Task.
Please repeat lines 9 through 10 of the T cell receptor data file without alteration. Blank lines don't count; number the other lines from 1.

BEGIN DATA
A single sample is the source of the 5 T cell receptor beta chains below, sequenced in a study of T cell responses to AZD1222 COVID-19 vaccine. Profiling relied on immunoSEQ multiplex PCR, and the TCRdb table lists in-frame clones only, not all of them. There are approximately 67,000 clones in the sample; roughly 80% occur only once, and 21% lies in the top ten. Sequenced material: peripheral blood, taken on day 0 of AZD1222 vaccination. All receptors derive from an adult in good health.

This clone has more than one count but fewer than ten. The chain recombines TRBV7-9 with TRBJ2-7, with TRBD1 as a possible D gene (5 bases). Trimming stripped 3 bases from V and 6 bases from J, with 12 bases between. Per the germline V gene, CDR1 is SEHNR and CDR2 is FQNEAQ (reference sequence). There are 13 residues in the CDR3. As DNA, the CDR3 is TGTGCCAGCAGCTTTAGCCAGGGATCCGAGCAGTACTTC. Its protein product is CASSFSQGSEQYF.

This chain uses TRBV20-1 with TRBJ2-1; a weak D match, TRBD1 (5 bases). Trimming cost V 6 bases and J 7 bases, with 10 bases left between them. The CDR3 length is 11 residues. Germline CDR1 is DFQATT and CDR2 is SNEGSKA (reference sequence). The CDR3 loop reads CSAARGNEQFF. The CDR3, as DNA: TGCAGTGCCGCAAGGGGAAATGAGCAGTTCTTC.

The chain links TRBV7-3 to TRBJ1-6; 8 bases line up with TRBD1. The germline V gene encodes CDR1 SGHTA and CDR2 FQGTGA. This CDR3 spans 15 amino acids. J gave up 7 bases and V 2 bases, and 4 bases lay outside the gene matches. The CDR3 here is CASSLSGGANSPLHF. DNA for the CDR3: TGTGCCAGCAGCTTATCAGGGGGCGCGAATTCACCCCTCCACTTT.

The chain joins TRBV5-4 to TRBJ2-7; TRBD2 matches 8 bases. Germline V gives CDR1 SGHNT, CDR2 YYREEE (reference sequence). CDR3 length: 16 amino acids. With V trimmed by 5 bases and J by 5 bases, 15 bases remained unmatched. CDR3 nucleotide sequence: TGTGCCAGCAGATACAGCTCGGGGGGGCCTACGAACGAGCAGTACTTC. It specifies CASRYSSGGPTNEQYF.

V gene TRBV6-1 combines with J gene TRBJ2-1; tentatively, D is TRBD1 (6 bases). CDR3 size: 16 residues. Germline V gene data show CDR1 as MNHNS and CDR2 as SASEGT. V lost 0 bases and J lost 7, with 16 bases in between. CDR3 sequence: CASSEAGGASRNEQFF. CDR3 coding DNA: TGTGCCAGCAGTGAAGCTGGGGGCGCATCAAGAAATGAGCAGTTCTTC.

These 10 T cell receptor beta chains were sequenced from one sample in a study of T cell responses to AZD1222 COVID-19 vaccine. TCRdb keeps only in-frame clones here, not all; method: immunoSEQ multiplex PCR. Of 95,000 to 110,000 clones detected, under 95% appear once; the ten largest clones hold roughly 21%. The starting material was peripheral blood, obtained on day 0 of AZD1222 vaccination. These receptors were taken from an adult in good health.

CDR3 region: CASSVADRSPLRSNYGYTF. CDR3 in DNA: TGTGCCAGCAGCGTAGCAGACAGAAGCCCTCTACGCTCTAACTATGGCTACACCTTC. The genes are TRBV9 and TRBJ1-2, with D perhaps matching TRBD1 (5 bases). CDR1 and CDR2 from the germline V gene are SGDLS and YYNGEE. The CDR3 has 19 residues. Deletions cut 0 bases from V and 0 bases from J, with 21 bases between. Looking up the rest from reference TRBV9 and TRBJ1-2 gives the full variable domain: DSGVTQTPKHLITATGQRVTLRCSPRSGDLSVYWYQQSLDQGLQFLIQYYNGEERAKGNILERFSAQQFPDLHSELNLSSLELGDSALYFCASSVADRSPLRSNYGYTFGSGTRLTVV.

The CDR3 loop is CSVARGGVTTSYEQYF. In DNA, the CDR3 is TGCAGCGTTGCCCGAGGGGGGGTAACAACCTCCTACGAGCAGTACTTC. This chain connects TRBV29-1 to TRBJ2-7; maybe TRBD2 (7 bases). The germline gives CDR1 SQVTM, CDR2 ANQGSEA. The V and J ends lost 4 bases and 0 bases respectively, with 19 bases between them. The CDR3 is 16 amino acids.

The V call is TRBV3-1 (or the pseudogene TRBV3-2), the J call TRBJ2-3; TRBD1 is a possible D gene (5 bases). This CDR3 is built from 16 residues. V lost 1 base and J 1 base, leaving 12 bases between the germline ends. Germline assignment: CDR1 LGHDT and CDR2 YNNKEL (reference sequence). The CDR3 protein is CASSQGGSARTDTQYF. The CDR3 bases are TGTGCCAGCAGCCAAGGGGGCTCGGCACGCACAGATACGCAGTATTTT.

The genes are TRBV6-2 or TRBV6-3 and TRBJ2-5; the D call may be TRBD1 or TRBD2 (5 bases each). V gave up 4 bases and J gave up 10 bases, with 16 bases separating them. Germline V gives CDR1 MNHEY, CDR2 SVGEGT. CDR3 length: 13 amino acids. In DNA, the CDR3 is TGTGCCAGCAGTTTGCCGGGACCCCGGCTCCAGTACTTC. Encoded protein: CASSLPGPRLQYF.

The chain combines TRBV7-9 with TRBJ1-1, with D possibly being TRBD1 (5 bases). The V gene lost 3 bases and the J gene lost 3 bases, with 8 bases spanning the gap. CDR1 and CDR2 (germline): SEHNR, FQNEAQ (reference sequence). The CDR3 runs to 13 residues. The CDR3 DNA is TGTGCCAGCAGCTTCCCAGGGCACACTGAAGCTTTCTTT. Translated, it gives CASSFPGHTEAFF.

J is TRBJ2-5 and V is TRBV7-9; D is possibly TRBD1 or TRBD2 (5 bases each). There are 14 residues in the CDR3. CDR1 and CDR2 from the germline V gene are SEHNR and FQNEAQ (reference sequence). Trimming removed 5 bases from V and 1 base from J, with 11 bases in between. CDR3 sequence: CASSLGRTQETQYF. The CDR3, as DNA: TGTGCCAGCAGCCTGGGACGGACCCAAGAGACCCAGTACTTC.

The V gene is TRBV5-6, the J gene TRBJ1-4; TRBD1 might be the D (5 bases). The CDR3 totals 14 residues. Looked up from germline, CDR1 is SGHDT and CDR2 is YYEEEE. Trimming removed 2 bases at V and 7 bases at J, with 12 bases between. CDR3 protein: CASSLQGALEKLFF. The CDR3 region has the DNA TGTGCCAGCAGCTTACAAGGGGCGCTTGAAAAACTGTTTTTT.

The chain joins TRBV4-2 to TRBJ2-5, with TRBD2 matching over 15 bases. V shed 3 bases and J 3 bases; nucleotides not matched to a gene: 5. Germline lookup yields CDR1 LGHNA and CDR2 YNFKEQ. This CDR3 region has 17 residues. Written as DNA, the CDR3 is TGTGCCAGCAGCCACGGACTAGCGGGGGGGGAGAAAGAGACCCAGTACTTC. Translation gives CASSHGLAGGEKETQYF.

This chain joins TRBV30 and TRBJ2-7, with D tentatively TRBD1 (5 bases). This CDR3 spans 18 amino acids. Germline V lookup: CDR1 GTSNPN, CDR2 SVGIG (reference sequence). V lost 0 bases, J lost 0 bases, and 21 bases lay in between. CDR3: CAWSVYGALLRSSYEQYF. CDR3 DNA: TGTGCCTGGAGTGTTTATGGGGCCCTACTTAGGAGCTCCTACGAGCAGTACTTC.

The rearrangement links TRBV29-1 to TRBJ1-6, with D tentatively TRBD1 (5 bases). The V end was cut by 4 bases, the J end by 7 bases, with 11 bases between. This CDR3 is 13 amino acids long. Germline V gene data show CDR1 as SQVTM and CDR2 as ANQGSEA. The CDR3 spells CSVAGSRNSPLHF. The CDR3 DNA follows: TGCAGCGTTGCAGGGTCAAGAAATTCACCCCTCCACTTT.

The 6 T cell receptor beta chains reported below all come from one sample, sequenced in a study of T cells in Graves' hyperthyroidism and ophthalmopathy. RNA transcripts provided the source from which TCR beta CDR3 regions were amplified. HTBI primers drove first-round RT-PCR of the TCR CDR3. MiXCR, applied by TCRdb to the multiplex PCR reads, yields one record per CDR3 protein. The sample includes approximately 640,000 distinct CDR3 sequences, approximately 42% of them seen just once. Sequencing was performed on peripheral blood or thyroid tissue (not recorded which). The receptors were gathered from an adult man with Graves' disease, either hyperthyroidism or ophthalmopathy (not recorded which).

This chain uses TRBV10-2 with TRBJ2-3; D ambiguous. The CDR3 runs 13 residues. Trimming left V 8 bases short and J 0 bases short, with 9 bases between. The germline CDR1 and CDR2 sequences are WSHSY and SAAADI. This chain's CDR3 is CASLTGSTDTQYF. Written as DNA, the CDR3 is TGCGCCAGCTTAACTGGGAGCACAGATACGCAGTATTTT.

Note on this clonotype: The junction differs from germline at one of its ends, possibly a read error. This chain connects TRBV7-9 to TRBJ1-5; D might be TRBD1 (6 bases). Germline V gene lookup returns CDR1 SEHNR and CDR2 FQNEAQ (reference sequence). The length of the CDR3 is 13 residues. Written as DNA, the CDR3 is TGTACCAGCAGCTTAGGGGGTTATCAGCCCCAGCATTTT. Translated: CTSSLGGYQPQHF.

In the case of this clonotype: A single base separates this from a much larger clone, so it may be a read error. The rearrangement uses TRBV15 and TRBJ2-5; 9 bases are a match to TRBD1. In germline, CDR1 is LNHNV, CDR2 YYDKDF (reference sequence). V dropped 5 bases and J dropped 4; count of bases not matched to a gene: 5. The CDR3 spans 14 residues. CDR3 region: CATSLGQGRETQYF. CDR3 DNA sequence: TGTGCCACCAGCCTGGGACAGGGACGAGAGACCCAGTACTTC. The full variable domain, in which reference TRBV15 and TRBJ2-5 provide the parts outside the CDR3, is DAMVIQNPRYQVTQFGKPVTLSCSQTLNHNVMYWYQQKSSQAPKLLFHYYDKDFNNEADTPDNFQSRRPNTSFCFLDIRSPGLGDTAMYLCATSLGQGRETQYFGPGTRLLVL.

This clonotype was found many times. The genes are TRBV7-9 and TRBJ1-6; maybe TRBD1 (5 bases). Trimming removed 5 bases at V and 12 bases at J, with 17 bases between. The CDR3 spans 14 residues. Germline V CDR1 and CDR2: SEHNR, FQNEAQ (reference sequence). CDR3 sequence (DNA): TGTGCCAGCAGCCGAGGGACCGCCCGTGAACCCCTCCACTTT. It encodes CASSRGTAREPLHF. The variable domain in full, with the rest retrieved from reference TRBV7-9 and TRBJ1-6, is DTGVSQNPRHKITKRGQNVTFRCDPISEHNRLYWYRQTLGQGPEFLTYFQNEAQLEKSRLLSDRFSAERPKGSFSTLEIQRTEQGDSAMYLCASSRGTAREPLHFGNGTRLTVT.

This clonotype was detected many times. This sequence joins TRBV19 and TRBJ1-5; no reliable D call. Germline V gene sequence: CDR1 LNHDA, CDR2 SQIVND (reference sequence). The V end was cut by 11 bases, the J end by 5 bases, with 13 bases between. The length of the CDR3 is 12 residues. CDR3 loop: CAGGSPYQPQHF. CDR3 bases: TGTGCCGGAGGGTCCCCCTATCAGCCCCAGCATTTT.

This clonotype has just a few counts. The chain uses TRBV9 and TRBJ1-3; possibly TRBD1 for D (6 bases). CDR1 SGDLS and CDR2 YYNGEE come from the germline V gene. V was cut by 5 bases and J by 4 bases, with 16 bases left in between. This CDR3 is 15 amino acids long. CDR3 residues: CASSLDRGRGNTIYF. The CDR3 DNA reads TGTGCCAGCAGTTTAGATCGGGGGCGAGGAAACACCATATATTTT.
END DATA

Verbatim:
The CDR3 loop is CSVARGGVTTSYEQYF. In DNA, the CDR3 is TGCAGCGTTGCCCGAGGGGGGGTAACAACCTCCTACGAGCAGTACTTC. This chain connects TRBV29-1 to TRBJ2-7; maybe TRBD2 (7 bases). The germline gives CDR1 SQVTM, CDR2 ANQGSEA. The V and J ends lost 4 bases and 0 bases respectively, with 19 bases between them. The CDR3 is 16 amino acids.

The V call is TRBV3-1 (or the pseudogene TRBV3-2), the J call TRBJ2-3; TRBD1 is a possible D gene (5 bases). This CDR3 is built from 16 residues. V lost 1 base and J 1 base, leaving 12 bases between the germline ends. Germline assignment: CDR1 LGHDT and CDR2 YNNKEL (reference sequence). The CDR3 protein is CASSQGGSARTDTQYF. The CDR3 bases are TGTGCCAGCAGCCAAGGGGGCTCGGCACGCACAGATACGCAGTATTTT.